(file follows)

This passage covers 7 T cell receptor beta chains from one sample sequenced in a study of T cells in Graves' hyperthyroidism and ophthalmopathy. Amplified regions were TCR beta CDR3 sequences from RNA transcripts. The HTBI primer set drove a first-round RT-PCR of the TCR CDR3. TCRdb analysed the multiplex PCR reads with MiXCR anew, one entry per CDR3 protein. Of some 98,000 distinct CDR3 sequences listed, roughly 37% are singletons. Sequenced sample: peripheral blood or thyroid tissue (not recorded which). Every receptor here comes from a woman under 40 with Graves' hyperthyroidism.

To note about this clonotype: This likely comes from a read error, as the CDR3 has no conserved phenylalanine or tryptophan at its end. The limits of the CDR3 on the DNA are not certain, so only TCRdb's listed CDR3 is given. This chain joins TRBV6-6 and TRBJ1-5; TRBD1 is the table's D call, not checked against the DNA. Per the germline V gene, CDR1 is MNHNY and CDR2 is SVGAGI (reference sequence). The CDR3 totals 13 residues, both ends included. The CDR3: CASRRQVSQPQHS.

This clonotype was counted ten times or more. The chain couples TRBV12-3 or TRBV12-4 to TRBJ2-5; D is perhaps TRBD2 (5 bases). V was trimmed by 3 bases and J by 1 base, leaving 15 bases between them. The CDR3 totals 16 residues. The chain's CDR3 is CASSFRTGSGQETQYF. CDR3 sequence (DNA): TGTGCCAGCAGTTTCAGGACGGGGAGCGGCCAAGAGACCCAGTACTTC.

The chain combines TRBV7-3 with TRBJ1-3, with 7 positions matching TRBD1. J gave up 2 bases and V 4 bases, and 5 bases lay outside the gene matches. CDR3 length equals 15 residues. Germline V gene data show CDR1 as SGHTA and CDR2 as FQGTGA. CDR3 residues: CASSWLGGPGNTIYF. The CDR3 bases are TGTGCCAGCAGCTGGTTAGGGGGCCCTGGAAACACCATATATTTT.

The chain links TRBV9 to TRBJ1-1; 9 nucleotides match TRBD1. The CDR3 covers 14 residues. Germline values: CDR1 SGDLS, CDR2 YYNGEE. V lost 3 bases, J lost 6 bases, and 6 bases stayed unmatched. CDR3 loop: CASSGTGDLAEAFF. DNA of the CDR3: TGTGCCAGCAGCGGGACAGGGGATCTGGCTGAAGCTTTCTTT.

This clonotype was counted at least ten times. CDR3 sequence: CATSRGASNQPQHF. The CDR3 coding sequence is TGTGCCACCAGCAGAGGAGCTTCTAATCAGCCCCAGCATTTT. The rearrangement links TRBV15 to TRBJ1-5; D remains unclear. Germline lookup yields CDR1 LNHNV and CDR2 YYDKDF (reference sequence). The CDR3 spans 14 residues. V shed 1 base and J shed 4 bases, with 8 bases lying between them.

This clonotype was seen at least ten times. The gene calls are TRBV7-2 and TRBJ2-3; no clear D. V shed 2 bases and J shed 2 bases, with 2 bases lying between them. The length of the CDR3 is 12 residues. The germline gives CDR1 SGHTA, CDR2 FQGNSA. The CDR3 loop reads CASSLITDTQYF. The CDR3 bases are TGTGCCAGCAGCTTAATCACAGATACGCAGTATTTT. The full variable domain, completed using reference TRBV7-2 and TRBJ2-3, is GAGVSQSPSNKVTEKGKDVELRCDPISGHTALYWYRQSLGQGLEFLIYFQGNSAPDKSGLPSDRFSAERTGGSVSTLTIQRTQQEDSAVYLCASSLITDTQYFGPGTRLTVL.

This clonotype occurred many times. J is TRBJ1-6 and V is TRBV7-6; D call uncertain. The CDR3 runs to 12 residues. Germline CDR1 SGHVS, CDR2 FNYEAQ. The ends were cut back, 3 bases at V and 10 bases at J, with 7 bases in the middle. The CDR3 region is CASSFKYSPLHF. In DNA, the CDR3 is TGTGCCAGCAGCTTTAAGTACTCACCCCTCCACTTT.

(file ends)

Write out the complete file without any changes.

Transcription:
This passage covers 7 T cell receptor beta chains from one sample sequenced in a study of T cells in Graves' hyperthyroidism and ophthalmopathy. Amplified regions were TCR beta CDR3 sequences from RNA transcripts. The HTBI primer set drove a first-round RT-PCR of the TCR CDR3. TCRdb analysed the multiplex PCR reads with MiXCR anew, one entry per CDR3 protein. Of some 98,000 distinct CDR3 sequences listed, roughly 37% are singletons. Sequenced sample: peripheral blood or thyroid tissue (not recorded which). Every receptor here comes from a woman under 40 with Graves' hyperthyroidism.

To note about this clonotype: This likely comes from a read error, as the CDR3 has no conserved phenylalanine or tryptophan at its end. The limits of the CDR3 on the DNA are not certain, so only TCRdb's listed CDR3 is given. This chain joins TRBV6-6 and TRBJ1-5; TRBD1 is the table's D call, not checked against the DNA. Per the germline V gene, CDR1 is MNHNY and CDR2 is SVGAGI (reference sequence). The CDR3 totals 13 residues, both ends included. The CDR3: CASRRQVSQPQHS.

This clonotype was counted ten times or more. The chain couples TRBV12-3 or TRBV12-4 to TRBJ2-5; D is perhaps TRBD2 (5 bases). V was trimmed by 3 bases and J by 1 base, leaving 15 bases between them. The CDR3 totals 16 residues. The chain's CDR3 is CASSFRTGSGQETQYF. CDR3 sequence (DNA): TGTGCCAGCAGTTTCAGGACGGGGAGCGGCCAAGAGACCCAGTACTTC.

The chain combines TRBV7-3 with TRBJ1-3, with 7 positions matching TRBD1. J gave up 2 bases and V 4 bases, and 5 bases lay outside the gene matches. CDR3 length equals 15 residues. Germline V gene data show CDR1 as SGHTA and CDR2 as FQGTGA. CDR3 residues: CASSWLGGPGNTIYF. The CDR3 bases are TGTGCCAGCAGCTGGTTAGGGGGCCCTGGAAACACCATATATTTT.

The chain links TRBV9 to TRBJ1-1; 9 nucleotides match TRBD1. The CDR3 covers 14 residues. Germline values: CDR1 SGDLS, CDR2 YYNGEE. V lost 3 bases, J lost 6 bases, and 6 bases stayed unmatched. CDR3 loop: CASSGTGDLAEAFF. DNA of the CDR3: TGTGCCAGCAGCGGGACAGGGGATCTGGCTGAAGCTTTCTTT.

This clonotype was counted at least ten times. CDR3 sequence: CATSRGASNQPQHF. The CDR3 coding sequence is TGTGCCACCAGCAGAGGAGCTTCTAATCAGCCCCAGCATTTT. The rearrangement links TRBV15 to TRBJ1-5; D remains unclear. Germline lookup yields CDR1 LNHNV and CDR2 YYDKDF (reference sequence). The CDR3 spans 14 residues. V shed 1 base and J shed 4 bases, with 8 bases lying between them.

This clonotype was seen at least ten times. The gene calls are TRBV7-2 and TRBJ2-3; no clear D. V shed 2 bases and J shed 2 bases, with 2 bases lying between them. The length of the CDR3 is 12 residues. The germline gives CDR1 SGHTA, CDR2 FQGNSA. The CDR3 loop reads CASSLITDTQYF. The CDR3 bases are TGTGCCAGCAGCTTAATCACAGATACGCAGTATTTT. The full variable domain, completed using reference TRBV7-2 and TRBJ2-3, is GAGVSQSPSNKVTEKGKDVELRCDPISGHTALYWYRQSLGQGLEFLIYFQGNSAPDKSGLPSDRFSAERTGGSVSTLTIQRTQQEDSAVYLCASSLITDTQYFGPGTRLTVL.

This clonotype occurred many times. J is TRBJ1-6 and V is TRBV7-6; D call uncertain. The CDR3 runs to 12 residues. Germline CDR1 SGHVS, CDR2 FNYEAQ. The ends were cut back, 3 bases at V and 10 bases at J, with 7 bases in the middle. The CDR3 region is CASSFKYSPLHF. In DNA, the CDR3 is TGTGCCAGCAGCTTTAAGTACTCACCCCTCCACTTT.